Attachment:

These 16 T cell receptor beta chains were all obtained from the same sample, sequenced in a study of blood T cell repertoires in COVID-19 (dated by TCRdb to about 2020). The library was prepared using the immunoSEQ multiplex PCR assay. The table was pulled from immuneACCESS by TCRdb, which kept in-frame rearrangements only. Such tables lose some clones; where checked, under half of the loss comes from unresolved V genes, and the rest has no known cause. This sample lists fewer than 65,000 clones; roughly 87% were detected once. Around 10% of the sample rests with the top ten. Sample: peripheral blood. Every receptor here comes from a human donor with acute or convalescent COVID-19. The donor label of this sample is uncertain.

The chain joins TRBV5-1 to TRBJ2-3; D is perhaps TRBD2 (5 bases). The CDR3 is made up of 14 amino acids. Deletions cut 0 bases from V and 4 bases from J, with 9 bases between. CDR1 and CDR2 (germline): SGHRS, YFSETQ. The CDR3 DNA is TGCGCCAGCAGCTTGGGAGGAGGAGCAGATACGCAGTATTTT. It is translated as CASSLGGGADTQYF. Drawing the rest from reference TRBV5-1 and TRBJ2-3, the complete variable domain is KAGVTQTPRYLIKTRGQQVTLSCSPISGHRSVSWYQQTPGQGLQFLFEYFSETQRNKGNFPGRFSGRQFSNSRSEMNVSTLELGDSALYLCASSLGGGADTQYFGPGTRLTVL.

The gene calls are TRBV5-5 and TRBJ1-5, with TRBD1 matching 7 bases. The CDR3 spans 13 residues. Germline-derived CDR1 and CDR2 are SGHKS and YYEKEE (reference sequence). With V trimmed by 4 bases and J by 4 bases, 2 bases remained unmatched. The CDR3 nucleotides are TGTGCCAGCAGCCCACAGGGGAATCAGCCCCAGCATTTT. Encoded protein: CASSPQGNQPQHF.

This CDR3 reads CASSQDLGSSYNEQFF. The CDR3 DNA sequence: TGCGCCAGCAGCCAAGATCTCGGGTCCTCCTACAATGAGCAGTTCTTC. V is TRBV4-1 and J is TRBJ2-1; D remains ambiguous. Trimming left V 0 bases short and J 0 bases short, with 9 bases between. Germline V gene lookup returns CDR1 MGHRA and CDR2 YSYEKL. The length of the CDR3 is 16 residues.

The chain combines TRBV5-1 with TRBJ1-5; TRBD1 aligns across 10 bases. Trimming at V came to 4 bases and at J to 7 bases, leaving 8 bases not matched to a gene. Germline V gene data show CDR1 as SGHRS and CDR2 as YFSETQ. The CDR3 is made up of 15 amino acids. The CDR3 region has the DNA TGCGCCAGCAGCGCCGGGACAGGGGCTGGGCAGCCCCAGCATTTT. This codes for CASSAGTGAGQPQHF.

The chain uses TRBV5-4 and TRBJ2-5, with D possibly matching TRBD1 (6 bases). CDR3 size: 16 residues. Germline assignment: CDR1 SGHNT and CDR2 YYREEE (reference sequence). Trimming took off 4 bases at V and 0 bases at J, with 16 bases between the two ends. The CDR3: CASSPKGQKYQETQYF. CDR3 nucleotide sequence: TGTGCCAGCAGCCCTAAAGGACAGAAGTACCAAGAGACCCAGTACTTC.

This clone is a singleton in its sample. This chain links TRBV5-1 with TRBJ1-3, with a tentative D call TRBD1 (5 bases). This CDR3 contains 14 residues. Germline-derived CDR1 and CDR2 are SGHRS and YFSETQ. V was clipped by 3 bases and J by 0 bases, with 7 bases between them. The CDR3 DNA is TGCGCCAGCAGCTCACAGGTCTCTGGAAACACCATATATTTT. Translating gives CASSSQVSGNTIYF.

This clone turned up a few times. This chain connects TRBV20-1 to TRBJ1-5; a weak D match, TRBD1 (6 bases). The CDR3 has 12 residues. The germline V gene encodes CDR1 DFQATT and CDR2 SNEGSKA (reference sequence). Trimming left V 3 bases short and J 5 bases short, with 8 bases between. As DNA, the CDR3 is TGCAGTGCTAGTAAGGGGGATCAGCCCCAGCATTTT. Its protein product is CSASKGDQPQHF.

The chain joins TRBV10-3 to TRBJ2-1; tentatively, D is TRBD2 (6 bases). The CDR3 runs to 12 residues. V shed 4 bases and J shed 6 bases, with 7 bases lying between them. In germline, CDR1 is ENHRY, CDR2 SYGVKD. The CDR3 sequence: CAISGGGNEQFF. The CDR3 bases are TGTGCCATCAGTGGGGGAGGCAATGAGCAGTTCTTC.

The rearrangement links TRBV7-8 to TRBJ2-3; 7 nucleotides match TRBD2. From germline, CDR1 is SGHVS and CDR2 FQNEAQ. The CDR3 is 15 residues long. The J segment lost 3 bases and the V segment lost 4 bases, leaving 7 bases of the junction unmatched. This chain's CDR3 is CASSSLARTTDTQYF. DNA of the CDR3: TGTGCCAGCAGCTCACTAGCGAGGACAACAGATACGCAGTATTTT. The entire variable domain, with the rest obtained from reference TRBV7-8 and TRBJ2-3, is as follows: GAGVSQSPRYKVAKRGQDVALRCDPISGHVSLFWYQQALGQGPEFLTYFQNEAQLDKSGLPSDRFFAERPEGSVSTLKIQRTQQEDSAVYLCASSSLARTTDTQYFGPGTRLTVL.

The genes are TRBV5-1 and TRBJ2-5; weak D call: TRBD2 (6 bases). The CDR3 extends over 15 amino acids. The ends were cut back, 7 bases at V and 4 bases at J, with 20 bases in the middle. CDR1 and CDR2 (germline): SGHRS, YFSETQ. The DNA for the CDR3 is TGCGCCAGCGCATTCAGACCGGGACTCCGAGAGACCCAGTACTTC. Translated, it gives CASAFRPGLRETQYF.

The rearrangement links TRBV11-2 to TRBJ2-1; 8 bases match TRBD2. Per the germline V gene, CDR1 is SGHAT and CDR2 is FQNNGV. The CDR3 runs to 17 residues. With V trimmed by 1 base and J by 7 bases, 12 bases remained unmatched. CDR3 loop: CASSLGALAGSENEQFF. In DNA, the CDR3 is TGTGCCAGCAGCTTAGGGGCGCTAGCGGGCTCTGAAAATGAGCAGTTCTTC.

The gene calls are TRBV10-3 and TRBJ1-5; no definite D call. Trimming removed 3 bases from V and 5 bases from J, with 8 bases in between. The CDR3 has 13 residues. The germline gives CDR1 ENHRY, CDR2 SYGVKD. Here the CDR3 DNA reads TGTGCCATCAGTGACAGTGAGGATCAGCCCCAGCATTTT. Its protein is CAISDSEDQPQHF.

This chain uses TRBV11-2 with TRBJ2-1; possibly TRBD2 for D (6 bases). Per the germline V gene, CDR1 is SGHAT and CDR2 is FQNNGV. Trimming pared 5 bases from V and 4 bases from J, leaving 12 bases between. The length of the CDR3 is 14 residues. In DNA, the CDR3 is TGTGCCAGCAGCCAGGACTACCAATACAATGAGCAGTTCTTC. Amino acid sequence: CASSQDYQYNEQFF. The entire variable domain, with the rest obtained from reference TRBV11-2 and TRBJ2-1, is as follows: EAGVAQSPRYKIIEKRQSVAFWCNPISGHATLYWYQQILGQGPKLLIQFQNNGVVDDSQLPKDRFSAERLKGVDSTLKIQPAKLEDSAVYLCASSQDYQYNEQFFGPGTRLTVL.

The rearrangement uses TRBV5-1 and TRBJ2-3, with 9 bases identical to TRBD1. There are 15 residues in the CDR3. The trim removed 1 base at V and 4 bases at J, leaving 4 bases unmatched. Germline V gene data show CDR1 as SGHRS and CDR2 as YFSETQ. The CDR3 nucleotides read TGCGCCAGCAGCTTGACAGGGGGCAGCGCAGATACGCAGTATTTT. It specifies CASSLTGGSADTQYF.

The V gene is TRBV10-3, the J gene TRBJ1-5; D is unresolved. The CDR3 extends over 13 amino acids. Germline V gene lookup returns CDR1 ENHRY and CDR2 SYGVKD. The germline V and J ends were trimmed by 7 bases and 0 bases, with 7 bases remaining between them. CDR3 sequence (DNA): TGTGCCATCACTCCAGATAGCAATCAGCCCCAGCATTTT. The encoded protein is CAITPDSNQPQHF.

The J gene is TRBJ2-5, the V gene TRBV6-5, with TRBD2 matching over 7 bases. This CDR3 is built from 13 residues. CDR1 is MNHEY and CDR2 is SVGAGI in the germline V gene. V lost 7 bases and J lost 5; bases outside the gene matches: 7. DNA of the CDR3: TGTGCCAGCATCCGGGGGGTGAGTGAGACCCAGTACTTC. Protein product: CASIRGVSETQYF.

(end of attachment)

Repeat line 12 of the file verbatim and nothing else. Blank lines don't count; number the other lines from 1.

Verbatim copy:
The rearrangement links TRBV11-2 to TRBJ2-1; 8 bases match TRBD2. Per the germline V gene, CDR1 is SGHAT and CDR2 is FQNNGV. The CDR3 runs to 17 residues. With V trimmed by 1 base and J by 7 bases, 12 bases remained unmatched. CDR3 loop: CASSLGALAGSENEQFF. In DNA, the CDR3 is TGTGCCAGCAGCTTAGGGGCGCTAGCGGGCTCTGAAAATGAGCAGTTCTTC.